30 Sep 2011
Messages
10,109
Reaction score
2,407
Location
Lancashire
Country
United Kingdom
Ours told us we had rampant woodworm on the top floor. There were a few flight holes, but not too bad for a 125 year old house in this part of the world. He missed the fact that there was absolutely no frass, ergo nothing active. Same when we lifted some floor boards (destroying them in the process as they were brittle pine). The result was the mortgage lenders insisted on an extra "specialist" survey from a rot consultant and treatment with pemethrin. The guy who came to do these said it was a complete waste of time... We still had to pay £600 for the survey and the treatment to keep the money wallas happy :LOL:
 
Joined
11 Dec 2012
Messages
252
Reaction score
31
Country
United Kingdom
Ours told us we had rampant woodworm on the top floor. There were a few flight holes, but not too bad for a 125 year old house in this part of the world. He missed the fact that there was absolutely no frass, ergo nothing active. Same when we lifted some floor boards (destroying them in the process as they were brittle pine). The result was the mortgage lenders insisted on an extra "specialist" survey from a rot consultant and treatment with pemethrin. The guy who came to do these said it was a complete waste of time... We still had to pay £600 for the survey and the treatment to keep the money wallas happy :LOL:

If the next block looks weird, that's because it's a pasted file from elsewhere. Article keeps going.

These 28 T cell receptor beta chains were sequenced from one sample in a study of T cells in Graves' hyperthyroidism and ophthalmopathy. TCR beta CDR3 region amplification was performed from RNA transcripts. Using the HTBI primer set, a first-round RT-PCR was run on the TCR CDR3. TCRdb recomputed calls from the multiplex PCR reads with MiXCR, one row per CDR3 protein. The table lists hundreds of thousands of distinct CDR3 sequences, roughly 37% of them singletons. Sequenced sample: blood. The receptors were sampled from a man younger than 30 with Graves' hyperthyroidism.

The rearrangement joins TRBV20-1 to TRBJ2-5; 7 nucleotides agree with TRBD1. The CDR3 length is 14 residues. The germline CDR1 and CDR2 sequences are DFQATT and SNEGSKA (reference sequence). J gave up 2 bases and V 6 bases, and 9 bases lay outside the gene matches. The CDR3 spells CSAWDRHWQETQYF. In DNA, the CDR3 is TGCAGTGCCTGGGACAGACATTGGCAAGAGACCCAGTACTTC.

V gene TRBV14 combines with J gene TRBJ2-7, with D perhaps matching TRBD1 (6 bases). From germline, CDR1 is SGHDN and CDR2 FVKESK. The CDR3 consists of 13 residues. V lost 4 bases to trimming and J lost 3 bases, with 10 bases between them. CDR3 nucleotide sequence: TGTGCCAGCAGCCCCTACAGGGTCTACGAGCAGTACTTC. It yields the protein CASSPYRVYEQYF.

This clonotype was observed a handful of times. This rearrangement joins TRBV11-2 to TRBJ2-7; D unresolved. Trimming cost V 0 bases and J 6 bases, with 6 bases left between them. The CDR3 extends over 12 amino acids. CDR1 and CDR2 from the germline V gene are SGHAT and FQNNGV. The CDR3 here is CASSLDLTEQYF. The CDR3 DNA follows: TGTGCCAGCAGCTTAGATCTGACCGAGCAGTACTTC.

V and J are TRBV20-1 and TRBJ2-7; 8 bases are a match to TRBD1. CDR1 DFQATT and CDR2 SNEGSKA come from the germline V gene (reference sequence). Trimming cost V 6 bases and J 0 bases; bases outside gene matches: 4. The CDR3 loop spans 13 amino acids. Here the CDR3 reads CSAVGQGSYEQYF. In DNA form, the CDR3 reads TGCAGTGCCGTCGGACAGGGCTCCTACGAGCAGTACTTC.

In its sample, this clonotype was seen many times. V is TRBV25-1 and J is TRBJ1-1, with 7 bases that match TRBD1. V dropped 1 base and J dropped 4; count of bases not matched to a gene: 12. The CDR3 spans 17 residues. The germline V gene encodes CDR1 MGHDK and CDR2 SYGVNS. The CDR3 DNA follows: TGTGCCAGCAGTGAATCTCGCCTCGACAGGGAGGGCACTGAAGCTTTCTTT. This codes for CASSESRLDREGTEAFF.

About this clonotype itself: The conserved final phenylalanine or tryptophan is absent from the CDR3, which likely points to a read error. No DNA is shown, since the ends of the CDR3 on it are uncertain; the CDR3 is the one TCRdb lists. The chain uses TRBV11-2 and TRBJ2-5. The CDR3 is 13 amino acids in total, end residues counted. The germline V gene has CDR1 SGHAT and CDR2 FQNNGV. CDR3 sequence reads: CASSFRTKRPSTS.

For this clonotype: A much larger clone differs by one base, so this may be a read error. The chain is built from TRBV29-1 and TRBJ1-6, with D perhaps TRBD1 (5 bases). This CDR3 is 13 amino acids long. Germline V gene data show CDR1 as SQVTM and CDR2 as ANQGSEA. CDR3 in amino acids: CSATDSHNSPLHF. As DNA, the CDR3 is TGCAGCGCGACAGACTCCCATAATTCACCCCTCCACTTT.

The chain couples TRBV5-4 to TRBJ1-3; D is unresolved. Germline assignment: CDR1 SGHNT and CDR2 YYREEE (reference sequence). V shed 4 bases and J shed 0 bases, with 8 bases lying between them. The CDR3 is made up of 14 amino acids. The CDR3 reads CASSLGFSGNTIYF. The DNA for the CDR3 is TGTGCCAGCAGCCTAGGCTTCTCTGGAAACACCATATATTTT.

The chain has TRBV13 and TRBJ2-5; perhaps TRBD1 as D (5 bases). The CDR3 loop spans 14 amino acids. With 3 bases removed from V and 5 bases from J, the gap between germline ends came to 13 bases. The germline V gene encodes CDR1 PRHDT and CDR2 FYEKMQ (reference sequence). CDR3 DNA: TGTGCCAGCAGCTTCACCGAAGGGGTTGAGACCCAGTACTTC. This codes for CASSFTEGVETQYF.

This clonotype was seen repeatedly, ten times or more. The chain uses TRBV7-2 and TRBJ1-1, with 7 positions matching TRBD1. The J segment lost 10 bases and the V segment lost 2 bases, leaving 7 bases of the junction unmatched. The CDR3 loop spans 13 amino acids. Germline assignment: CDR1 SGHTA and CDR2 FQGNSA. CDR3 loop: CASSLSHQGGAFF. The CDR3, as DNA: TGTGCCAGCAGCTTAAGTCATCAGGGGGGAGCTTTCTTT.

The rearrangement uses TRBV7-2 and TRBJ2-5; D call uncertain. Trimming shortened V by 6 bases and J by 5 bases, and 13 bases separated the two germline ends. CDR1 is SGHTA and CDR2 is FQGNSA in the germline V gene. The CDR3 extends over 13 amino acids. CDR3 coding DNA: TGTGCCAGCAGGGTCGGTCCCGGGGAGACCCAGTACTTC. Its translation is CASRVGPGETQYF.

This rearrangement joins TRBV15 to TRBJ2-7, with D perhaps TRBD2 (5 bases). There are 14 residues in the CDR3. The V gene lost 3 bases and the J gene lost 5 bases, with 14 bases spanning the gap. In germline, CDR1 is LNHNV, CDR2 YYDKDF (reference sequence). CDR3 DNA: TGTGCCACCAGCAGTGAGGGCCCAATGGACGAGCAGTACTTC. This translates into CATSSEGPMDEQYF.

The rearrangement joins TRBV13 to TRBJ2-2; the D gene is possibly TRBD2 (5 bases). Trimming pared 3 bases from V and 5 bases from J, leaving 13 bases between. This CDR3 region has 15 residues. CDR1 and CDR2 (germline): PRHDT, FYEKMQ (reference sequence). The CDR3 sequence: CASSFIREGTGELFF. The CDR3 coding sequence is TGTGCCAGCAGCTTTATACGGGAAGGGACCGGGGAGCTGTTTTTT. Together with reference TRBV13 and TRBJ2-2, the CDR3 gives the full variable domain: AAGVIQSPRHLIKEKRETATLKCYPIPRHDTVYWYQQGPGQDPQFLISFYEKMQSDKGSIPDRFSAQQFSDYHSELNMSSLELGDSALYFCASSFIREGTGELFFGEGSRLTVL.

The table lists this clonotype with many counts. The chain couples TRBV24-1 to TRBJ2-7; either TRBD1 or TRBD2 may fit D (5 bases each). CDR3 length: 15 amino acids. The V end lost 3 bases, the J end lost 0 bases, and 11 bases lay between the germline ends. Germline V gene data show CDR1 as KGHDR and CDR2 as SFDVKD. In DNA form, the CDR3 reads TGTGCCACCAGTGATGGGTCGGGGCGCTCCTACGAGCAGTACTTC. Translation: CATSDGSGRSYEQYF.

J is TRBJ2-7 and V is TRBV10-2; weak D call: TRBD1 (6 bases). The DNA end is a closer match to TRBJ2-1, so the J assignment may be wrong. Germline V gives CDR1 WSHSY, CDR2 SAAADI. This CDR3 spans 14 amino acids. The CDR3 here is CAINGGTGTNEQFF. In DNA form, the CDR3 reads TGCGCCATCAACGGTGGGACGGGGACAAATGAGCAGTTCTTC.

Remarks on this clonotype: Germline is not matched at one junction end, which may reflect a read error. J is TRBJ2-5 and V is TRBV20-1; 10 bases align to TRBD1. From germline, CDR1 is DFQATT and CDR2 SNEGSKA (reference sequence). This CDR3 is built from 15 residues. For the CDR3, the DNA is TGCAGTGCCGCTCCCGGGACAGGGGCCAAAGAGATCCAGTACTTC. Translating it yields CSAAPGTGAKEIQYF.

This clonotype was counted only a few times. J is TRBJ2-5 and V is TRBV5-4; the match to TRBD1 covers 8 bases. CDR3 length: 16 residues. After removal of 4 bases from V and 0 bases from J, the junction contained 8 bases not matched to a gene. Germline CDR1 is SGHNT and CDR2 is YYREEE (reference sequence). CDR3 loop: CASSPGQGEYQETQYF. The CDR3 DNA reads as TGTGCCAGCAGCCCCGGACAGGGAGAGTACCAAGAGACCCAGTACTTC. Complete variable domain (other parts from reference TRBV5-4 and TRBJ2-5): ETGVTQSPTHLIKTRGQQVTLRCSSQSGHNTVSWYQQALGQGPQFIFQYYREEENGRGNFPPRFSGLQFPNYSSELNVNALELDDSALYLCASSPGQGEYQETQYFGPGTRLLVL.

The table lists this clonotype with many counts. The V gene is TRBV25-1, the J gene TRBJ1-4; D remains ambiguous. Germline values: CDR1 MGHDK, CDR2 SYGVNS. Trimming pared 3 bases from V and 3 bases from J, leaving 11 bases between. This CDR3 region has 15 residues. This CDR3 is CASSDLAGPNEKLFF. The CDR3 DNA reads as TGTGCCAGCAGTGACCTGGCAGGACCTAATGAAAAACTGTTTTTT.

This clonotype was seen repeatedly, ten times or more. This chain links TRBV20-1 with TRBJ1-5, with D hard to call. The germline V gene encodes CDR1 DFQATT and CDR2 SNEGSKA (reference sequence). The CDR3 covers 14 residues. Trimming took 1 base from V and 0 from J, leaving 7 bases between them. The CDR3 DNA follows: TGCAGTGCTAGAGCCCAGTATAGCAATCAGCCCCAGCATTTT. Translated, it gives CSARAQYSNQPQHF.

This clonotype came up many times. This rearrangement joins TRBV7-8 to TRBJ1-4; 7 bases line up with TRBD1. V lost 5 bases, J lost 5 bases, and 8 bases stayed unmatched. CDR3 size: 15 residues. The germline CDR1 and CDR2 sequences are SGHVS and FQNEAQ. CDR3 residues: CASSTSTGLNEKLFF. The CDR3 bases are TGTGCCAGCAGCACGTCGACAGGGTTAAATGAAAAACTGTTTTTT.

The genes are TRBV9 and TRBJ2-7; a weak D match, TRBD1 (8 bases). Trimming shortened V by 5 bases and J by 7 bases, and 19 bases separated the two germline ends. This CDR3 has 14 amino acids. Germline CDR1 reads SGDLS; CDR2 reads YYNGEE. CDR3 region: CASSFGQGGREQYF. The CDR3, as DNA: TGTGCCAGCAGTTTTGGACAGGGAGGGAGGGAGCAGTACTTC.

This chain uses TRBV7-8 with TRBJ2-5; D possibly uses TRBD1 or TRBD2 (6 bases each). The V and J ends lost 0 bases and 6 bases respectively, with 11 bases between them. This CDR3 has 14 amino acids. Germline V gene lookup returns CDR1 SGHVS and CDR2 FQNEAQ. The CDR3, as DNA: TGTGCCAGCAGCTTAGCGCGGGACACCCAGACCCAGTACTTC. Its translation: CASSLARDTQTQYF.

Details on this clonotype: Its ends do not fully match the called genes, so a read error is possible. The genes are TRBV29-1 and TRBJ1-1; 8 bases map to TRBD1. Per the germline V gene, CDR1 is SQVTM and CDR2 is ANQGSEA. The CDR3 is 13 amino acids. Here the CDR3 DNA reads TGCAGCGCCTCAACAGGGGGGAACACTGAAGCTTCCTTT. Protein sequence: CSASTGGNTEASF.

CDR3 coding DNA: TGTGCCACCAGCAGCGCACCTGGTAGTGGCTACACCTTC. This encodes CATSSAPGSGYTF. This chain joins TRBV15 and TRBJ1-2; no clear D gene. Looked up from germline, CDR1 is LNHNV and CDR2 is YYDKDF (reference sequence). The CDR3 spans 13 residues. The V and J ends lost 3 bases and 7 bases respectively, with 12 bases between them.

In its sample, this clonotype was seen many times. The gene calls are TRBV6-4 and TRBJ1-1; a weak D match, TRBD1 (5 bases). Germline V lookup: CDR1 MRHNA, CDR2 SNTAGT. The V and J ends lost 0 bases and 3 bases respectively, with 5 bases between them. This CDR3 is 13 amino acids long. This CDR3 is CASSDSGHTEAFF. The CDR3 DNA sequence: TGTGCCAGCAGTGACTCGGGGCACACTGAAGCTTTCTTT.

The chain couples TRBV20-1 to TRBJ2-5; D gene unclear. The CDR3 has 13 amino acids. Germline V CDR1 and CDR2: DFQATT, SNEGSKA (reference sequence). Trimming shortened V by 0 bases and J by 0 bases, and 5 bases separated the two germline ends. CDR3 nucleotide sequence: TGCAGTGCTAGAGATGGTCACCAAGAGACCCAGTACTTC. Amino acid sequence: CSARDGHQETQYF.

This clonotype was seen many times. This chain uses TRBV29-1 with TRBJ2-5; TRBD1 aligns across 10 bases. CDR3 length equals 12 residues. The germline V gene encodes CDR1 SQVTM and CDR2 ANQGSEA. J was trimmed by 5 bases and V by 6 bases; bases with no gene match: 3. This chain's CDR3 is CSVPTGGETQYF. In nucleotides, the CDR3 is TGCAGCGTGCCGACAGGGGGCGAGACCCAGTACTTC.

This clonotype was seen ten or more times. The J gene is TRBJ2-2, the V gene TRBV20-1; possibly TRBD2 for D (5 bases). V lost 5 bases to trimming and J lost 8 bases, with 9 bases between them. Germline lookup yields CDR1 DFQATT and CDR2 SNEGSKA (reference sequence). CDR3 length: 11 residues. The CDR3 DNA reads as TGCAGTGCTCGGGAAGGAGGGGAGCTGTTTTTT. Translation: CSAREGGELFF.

Typical of surveyors etc.

I guess my mate will have to take a look under the floorboards to see why the floor is slopping. That and the soft wood noted around attic hatch are his main concerns.

He is not bothered by the knotweed as it has a 5 year plan in place and its not extensive (at the moment!)
 
Joined
11 Dec 2012
Messages
252
Reaction score
31
Country
United Kingdom
Update:

My mate had a builder around (recommended, plus, i have seen his work too) and he will give him a quote to remove all floorboards, level up the joists and fit new flooring down. Plus alter doors etc etc. Also, bricking up big gaps in the attic gable walls, and aso fitting and repositioning a new attic ladder (Keylite i believe) Be interested to see what he quotes!
 
Joined
11 Dec 2012
Messages
252
Reaction score
31
Country
United Kingdom
Well, another builder has been around to the house yesterday...